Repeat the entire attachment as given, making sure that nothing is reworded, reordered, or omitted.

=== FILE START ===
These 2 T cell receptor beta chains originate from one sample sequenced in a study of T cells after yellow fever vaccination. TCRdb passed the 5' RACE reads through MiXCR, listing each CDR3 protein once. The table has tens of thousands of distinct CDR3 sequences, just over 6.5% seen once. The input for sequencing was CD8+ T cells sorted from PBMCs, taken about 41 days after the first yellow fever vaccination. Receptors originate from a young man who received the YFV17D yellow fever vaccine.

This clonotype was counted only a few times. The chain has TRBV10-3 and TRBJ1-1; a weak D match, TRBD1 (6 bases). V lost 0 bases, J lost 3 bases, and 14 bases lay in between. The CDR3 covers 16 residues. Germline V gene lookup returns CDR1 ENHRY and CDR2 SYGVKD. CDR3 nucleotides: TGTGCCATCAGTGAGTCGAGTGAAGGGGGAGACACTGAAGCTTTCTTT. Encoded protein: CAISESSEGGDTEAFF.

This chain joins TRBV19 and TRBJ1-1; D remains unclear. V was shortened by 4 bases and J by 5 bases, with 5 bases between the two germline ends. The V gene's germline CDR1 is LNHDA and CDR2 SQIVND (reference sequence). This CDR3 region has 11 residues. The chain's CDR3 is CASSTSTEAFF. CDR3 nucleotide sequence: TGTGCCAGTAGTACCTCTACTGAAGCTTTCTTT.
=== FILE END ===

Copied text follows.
These 2 T cell receptor beta chains originate from one sample sequenced in a study of T cells after yellow fever vaccination. TCRdb passed the 5' RACE reads through MiXCR, listing each CDR3 protein once. The table has tens of thousands of distinct CDR3 sequences, just over 6.5% seen once. The input for sequencing was CD8+ T cells sorted from PBMCs, taken about 41 days after the first yellow fever vaccination. Receptors originate from a young man who received the YFV17D yellow fever vaccine.

This clonotype was counted only a few times. The chain has TRBV10-3 and TRBJ1-1; a weak D match, TRBD1 (6 bases). V lost 0 bases, J lost 3 bases, and 14 bases lay in between. The CDR3 covers 16 residues. Germline V gene lookup returns CDR1 ENHRY and CDR2 SYGVKD. CDR3 nucleotides: TGTGCCATCAGTGAGTCGAGTGAAGGGGGAGACACTGAAGCTTTCTTT. Encoded protein: CAISESSEGGDTEAFF.

This chain joins TRBV19 and TRBJ1-1; D remains unclear. V was shortened by 4 bases and J by 5 bases, with 5 bases between the two germline ends. The V gene's germline CDR1 is LNHDA and CDR2 SQIVND (reference sequence). This CDR3 region has 11 residues. The chain's CDR3 is CASSTSTEAFF. CDR3 nucleotide sequence: TGTGCCAGTAGTACCTCTACTGAAGCTTTCTTT.